Antimicrobial Resistance Hits Global Stage at UN Summit

Paul G. Auwaerter, MD


November 02, 2016

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Hello. This is Paul Auwaerter, speaking for Medscape Infectious Diseases and from the Johns Hopkins University School of Medicine, Division of Infectious Diseases.

Helen Boucher and I had the honor of representing the Infectious Diseases Society of America at the recent opening week of the United Nations General Assembly for an unprecedented universal affirmation of a resolution highlighting the importance of antimicrobial resistance. [See High-Level Meeting on Antimicrobial Resistance].

For any of us laboring in infectious diseases, this has been a slow-moving and persistent problem, ranging from [inpatient management of] resistant organisms to helping outpatients with resistant urinary tract infections. On many fronts, [such as] tuberculosis, malaria, or illnesses affecting animal populations, antimicrobial resistance has taken on great importance in the United States. The Joint Commission has recognized the need for antimicrobial stewardship, as have the Centers for Medicare & Medicaid Services and the Centers for Disease Control and Prevention. They hope to get antimicrobial surveillance, resistance, and stewardship programs in place at most hospitals by the year 2020.

Visiting the United Nations is an interesting experience, where delegates represent views of their state governments. I had the feeling that many were just learning about antimicrobial resistance. I think the [draft] resolution, represented one of the first times where some countries formally acknowledged that this might indeed be a problem.

It is only the fourth time the United Nations has sponsored such a health-related resolution—the others being HIV, Ebola, and noncommunicable infectious diseases. The goals were to try to follow a global action plan that has been articulated by the World Health Organization (WHO), which includes, foremost[1]:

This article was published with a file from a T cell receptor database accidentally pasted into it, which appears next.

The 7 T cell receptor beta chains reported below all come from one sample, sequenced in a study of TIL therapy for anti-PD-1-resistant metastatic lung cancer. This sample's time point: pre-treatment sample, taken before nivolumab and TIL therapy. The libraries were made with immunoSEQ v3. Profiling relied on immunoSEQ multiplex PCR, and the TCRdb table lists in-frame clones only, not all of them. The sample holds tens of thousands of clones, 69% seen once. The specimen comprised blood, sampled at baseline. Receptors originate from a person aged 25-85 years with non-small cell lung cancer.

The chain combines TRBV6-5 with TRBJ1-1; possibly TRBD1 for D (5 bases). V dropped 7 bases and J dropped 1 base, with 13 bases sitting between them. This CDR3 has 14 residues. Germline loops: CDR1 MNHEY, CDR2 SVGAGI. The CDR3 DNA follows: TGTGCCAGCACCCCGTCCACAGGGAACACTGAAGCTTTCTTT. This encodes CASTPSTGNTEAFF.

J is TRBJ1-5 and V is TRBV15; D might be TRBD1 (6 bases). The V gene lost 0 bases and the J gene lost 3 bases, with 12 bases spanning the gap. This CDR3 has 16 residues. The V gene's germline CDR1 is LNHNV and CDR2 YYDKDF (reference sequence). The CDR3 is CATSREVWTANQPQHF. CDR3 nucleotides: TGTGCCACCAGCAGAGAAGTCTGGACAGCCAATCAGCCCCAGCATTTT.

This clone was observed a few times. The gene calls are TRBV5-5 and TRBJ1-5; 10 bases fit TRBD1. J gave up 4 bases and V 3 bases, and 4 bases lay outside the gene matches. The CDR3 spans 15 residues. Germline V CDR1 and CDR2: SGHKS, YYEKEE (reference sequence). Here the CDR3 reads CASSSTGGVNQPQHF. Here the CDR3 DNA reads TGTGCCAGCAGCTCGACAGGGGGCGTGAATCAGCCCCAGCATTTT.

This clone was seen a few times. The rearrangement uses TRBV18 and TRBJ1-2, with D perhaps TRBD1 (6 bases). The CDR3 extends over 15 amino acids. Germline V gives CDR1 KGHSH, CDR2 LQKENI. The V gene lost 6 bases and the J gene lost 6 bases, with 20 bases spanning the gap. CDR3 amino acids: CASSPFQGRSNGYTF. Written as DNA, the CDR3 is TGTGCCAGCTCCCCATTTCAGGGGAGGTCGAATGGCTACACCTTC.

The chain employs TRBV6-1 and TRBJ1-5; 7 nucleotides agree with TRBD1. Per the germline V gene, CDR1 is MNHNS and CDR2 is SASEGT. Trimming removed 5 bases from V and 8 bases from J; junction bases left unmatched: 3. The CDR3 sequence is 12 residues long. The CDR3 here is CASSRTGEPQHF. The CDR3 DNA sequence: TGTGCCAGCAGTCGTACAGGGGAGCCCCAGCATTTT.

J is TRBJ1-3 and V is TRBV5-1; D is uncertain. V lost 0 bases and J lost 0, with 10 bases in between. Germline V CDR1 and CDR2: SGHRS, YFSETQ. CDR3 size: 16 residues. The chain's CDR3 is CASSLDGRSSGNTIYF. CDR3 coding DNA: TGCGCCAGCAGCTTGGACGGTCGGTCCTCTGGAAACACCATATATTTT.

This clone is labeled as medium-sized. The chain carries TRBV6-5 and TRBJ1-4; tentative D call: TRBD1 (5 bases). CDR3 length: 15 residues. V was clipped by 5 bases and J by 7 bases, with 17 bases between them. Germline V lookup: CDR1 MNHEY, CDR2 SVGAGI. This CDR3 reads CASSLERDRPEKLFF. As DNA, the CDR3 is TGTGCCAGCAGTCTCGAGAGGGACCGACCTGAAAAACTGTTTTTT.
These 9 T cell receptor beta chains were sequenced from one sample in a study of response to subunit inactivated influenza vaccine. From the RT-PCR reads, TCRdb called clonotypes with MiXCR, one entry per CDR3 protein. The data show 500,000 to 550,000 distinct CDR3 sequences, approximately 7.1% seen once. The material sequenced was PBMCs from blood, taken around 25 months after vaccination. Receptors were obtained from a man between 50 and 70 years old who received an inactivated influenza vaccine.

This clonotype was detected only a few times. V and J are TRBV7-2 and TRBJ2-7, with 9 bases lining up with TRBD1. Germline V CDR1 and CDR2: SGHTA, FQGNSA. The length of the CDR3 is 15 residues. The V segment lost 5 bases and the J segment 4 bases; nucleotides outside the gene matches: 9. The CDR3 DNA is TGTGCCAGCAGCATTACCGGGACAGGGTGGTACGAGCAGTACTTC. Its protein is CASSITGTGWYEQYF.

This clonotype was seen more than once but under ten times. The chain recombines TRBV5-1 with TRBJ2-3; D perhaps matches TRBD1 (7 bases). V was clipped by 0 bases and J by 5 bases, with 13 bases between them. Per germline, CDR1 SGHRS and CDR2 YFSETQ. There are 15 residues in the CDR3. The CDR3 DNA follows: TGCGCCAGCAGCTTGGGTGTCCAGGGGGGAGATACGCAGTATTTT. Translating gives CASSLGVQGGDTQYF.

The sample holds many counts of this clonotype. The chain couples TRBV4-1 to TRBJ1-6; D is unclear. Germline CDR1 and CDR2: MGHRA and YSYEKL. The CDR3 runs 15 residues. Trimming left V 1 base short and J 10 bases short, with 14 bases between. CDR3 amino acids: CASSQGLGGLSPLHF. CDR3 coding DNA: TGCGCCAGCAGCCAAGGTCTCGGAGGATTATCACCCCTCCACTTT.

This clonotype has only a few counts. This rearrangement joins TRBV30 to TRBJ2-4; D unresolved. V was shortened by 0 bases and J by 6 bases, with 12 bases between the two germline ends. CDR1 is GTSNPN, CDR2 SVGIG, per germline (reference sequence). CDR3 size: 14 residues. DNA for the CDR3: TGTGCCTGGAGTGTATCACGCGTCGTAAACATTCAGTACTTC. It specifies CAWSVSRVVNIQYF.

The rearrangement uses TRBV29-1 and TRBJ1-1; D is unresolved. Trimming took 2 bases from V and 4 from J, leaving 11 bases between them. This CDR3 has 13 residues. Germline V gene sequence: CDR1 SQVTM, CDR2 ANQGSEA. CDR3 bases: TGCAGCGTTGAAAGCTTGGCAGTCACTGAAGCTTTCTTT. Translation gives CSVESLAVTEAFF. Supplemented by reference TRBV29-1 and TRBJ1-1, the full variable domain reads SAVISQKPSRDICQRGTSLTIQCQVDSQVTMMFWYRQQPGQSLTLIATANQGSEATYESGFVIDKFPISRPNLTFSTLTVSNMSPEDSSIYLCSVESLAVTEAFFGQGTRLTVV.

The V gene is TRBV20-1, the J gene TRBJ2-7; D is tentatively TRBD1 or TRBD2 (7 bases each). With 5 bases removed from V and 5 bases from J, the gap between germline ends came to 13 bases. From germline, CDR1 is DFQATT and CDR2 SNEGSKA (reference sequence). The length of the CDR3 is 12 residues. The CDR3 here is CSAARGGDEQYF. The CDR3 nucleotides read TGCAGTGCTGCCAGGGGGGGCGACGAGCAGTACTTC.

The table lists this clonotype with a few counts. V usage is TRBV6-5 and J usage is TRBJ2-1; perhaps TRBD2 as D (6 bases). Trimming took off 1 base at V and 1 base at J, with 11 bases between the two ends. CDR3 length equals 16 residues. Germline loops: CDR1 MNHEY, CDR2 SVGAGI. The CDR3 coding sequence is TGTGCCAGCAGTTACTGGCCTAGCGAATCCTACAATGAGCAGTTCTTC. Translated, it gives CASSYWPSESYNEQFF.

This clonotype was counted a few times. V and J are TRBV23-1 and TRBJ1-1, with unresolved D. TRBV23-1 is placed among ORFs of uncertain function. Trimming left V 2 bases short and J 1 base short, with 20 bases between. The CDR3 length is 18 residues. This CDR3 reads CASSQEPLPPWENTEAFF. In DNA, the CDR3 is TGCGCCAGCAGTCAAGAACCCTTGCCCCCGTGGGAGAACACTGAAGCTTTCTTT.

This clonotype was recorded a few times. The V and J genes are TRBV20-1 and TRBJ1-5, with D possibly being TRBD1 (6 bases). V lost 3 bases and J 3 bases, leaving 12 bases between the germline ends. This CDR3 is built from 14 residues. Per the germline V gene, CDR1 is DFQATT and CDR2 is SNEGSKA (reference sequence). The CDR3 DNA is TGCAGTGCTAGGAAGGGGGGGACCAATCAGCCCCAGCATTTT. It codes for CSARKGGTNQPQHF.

• Awareness and education, with the building of robust reporting structures for antibiotic resistance (the United States is behind Europe, for example);

  • Infection-controlled prevention practices (which, of course, fall to stewardship in other arenas);

  • Optimal use of antibiotics in people and also in animal populations—while many antibiotics are used in the treatment of animals, [the hope is] to completely avoid use of antibiotics for animal growth; and

  • Innovation, research, and development support for new antimicrobial products.

None of these are radically new ideas to infectious disease practitioners, but what I heard from government delegates is really acknowledgement and awareness, which I viewed as very helpful. [There was discussion about] increasing rates of resistance with the sexually transmitted disease gonorrhea; tuberculosis; and somewhat more obscure topics, such as NDM-1 [New Delhi metallo-beta-lactamase-1] and MCR-1, which are believed to be resistance elements coming out of such countries as China and India and are quickly spreading around the globe.

These are global issues, much like climate change, where many countries need to band together to really move the needle toward limiting the emergence of resistance, preserving our antibiotics, and making new antibiotics.

Some people were certainly a bit disappointed. A number of state and civil societies and organizations tried to get this resolution [approved] last year. Although no clear targets were set, which some had opined for, seeing actually how many countries try to follow the WHO global action plan[1] in the short term—perhaps in 2 years—will be important. Perhaps the next stage will be [setting] formal targets.

Lastly, the second annual World Antibiotic Awareness Week, in part sponsored by the WHO, will be held November 14-20, 2016. There is increasing acknowledgement that all countries, industrialized and lower-resourced, need to work together to try to combat what the United Nations views as a public health emergency—similar to prior acknowledgements of HIV and Ebola.

Thanks for listening.


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